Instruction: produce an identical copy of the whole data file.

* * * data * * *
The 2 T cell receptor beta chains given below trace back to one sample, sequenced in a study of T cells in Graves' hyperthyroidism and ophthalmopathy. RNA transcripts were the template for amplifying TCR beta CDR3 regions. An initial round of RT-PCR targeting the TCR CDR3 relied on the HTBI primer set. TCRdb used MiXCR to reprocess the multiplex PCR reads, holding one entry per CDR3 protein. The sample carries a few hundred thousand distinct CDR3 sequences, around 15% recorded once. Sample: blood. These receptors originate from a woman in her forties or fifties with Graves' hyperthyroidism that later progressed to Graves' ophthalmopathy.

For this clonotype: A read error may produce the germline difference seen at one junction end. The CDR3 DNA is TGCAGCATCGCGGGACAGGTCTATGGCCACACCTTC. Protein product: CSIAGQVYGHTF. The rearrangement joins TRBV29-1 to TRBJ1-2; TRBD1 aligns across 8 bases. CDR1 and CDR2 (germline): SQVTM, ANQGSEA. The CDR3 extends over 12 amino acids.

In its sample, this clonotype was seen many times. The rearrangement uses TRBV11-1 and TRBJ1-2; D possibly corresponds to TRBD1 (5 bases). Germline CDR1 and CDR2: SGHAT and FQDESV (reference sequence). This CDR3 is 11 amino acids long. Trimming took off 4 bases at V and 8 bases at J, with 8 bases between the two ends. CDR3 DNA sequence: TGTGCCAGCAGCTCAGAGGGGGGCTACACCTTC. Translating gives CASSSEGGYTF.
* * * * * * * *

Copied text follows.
The 2 T cell receptor beta chains given below trace back to one sample, sequenced in a study of T cells in Graves' hyperthyroidism and ophthalmopathy. RNA transcripts were the template for amplifying TCR beta CDR3 regions. An initial round of RT-PCR targeting the TCR CDR3 relied on the HTBI primer set. TCRdb used MiXCR to reprocess the multiplex PCR reads, holding one entry per CDR3 protein. The sample carries a few hundred thousand distinct CDR3 sequences, around 15% recorded once. Sample: blood. These receptors originate from a woman in her forties or fifties with Graves' hyperthyroidism that later progressed to Graves' ophthalmopathy.

For this clonotype: A read error may produce the germline difference seen at one junction end. The CDR3 DNA is TGCAGCATCGCGGGACAGGTCTATGGCCACACCTTC. Protein product: CSIAGQVYGHTF. The rearrangement joins TRBV29-1 to TRBJ1-2; TRBD1 aligns across 8 bases. CDR1 and CDR2 (germline): SQVTM, ANQGSEA. The CDR3 extends over 12 amino acids.

In its sample, this clonotype was seen many times. The rearrangement uses TRBV11-1 and TRBJ1-2; D possibly corresponds to TRBD1 (5 bases). Germline CDR1 and CDR2: SGHAT and FQDESV (reference sequence). This CDR3 is 11 amino acids long. Trimming took off 4 bases at V and 8 bases at J, with 8 bases between the two ends. CDR3 DNA sequence: TGTGCCAGCAGCTCAGAGGGGGGCTACACCTTC. Translating gives CASSSEGGYTF.